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TARZANA, CA, United States
Hello food, wine & beer pals! Welcome to my photo-journal of food, wine and beer adventures. I'm pictured on the right and my home brewing pal, Aron is on the left. Years ago I started watching the Food Network, saving recipe's, making recipe's, trying new things, tasting new things, and it's all blossomed from there, including the weekly tastings (beer & wine) at BevMo. I'm hooked on variety and continuing my search for tasty goodness all over the world. Please feel free to email me with comments and ideas at FoodieWinonBrew@yahoo.com Bon Appetito!

Sunday, July 4, 2010


“The flavor of hops from England’s finest hop gardens…”

I’m celebrating “Independence Day” by drinking brew from the country we fought to be independent from, Britain. And only through Britain’s colonizing of India (theoretically) have we been blessed with the India Pale Ale, true bitter glory of hopped up brewing. India, another country that was a “British Colony” that won it’s independence the hard way as well.  I’ve selected an India Ale also because of the "independence" common denominator.

I’m also very much aware that without the great tradition of brewing that came from England along with the first Colonists, we’d be without beer. A sad commentary indeed!  The one swell thing about America I want to celebrate this year on "the Fourth" is that we've never been without beer, thanks to where this country got some of its brewing roots.

When I was in the UK years ago, I stopped into a London pub not far from Parliament to have a pint and wait out the uncomfortable Tube rush hour traffic. I rationalized I’d been on my feet all day working as a tourist and needed a little tonic for my joint aches and pains. The pub I found had Samuel Smith’s Pure Brewed Lager on tap, and the fantastic hour-glass shaped pint glass with pictures of growing barley and hops was my “selling point.” I wanted what everyone else was having out of that magnificent glass. Two pints later I was in love with everything English, including waiting on the Tube platform amongst the remnants of rush hour. The only buzz kill was the detours on the Tube due to lines “out of service.” Nonetheless, the magnificent buzz off of that lager created a glorious memory of my experience, and when I was back in California, I found out that Samuel Smith was available in retail liquor stores—specifically BevMo which has most of their bottled imports.  http://www.bevmo.com/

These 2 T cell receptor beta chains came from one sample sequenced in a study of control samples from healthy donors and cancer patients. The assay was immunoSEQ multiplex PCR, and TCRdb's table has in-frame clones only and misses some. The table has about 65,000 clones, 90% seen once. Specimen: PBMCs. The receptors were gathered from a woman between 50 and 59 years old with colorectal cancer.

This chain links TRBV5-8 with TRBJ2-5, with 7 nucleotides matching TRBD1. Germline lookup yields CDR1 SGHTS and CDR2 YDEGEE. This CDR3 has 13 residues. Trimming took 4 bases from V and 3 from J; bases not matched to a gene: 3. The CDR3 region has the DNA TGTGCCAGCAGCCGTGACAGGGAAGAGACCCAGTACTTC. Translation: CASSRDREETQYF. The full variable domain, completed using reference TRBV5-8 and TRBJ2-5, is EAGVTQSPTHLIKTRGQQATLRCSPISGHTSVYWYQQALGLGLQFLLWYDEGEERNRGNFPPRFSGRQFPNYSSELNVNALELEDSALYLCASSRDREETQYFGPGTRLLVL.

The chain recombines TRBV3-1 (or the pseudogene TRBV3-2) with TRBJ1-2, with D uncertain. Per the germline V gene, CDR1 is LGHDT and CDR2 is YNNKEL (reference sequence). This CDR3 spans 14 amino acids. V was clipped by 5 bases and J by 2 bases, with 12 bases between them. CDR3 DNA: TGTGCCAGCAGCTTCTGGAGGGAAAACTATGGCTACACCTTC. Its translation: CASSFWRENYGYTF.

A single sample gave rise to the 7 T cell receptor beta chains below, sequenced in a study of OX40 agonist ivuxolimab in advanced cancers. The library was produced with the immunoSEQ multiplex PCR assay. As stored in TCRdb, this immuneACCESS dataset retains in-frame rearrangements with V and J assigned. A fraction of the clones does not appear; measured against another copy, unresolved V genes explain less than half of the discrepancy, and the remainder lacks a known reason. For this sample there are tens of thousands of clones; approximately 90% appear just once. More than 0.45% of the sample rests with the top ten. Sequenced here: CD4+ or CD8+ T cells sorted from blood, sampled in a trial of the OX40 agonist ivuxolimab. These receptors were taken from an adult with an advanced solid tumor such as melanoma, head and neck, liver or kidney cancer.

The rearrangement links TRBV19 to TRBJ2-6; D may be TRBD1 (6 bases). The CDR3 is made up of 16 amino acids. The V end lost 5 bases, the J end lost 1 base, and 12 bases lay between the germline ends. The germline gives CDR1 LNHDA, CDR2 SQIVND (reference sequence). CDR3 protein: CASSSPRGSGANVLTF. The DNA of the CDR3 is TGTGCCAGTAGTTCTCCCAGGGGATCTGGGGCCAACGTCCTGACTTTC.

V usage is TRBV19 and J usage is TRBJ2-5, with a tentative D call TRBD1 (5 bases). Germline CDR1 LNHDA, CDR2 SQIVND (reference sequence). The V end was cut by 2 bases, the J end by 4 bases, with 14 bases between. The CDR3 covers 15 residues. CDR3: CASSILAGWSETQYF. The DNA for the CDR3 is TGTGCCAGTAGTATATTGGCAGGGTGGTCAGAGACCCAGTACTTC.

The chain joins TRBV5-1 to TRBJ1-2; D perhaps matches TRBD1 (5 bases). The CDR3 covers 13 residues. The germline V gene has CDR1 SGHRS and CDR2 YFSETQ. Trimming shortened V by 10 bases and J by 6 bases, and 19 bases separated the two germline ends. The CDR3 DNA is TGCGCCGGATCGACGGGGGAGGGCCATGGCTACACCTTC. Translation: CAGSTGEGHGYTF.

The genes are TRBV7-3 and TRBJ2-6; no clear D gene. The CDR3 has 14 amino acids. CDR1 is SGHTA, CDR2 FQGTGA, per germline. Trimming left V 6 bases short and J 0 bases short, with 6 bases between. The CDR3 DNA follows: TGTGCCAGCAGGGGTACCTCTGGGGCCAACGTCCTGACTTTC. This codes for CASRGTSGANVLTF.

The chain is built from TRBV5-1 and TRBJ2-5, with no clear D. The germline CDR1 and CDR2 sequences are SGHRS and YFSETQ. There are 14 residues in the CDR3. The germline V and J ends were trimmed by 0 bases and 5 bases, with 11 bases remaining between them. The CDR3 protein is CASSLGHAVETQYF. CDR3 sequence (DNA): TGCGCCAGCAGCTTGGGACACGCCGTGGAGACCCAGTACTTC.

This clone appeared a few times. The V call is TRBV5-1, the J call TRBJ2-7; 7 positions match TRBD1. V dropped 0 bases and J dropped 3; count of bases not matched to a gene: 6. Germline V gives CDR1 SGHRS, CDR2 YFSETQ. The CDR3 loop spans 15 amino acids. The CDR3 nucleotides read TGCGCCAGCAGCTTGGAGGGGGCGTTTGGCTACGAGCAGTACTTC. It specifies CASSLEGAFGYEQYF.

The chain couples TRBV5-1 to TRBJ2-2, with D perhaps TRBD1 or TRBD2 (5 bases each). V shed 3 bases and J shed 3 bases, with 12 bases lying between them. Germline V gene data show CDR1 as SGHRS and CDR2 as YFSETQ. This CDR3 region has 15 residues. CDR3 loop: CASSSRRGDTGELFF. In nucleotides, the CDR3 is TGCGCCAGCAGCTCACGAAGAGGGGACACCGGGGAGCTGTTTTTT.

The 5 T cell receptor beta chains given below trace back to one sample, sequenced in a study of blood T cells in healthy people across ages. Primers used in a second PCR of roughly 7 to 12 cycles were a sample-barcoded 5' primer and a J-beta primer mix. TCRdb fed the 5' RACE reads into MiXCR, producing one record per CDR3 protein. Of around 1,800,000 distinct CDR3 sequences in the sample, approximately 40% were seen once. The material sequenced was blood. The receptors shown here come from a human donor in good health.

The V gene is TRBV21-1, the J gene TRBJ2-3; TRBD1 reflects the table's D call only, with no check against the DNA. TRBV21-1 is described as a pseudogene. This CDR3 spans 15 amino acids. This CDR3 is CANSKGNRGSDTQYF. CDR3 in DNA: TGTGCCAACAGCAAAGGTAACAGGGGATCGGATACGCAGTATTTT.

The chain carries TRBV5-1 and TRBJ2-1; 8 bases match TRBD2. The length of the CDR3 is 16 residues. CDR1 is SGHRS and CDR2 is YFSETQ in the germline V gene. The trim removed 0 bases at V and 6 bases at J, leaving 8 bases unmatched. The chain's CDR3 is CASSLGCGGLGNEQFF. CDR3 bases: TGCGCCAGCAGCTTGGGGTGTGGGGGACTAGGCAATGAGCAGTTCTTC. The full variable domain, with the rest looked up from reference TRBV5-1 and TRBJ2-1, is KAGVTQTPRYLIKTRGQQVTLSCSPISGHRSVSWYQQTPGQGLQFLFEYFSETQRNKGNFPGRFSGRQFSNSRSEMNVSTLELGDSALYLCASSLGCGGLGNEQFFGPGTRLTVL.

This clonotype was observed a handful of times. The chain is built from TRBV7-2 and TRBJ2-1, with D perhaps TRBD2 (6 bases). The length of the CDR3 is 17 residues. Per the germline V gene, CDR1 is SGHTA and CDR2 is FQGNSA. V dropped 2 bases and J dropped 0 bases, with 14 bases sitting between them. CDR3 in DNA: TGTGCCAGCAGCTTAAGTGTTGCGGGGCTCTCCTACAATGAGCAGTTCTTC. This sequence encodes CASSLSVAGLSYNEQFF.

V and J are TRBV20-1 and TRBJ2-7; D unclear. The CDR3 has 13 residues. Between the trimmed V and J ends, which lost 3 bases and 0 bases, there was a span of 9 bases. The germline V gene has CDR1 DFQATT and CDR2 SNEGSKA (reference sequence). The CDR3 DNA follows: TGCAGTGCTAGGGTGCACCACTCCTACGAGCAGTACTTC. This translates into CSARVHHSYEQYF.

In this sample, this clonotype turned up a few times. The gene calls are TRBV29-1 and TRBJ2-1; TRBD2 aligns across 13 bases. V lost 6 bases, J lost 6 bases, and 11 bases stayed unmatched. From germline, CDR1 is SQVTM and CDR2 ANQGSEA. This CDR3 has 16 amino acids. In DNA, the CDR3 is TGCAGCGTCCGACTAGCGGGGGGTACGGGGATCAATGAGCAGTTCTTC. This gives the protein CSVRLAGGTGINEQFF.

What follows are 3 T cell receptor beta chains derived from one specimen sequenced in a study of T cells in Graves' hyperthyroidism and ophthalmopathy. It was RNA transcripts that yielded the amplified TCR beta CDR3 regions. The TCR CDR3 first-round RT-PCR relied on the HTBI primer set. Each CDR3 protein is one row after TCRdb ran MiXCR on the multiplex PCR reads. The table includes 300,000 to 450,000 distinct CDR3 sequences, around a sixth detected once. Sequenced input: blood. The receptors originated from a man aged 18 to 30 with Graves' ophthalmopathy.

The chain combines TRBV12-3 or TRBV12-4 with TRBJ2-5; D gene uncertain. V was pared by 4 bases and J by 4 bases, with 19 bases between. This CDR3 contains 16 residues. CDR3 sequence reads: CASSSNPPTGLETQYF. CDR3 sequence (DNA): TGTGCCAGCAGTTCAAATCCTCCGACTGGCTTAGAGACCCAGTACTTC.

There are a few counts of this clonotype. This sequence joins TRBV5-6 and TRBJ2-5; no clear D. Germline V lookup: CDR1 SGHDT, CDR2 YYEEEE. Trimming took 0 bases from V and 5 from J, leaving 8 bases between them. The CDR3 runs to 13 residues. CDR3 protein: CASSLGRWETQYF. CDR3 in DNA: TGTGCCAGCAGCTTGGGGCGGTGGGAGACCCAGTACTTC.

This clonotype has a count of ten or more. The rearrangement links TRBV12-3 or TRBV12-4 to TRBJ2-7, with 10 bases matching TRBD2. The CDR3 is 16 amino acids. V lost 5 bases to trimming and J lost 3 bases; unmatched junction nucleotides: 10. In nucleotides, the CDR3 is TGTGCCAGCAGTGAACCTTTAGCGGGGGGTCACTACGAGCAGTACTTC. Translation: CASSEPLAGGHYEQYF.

Because of colonization by the British, there was a considerable trade in beer to India in the late 18th and early 19th centuries. The only way ale could be preserved for the three or four month trip around the Cape of Good Hope and through the Indian Ocean to Bombay was to add quantities of hops while brewing, distinguishing the IPA (India Pale Ale) style.

A pure filtered amber color draws you to the tasting experience of Samuel Smith’s IPA: a balanced restraint of malted hops with a lingering mid-palate rich honey malt finish. This is one of my favorite kinds of “sipping ales”—a kind of luxury where all you need is the brew in front of you and a few good mates to drink with. The rest is pure enjoyment of what pub brewing is all about.

Give Samuel Smith brews a try and get to know great British brewing tradition.

Also, for your viewing pleasure I found a cool virtual vacation website featuring the Great British Beer Festival 2009, and some of the local notable pubs: http://www.classiccitybrew.com/gbbf09.html

Here’s the link for the Great British Beer Festival, Earls Court, London, 2010:

Put a little bit of "British pub" in your glass collection for the luxury of enjoying imported brews...

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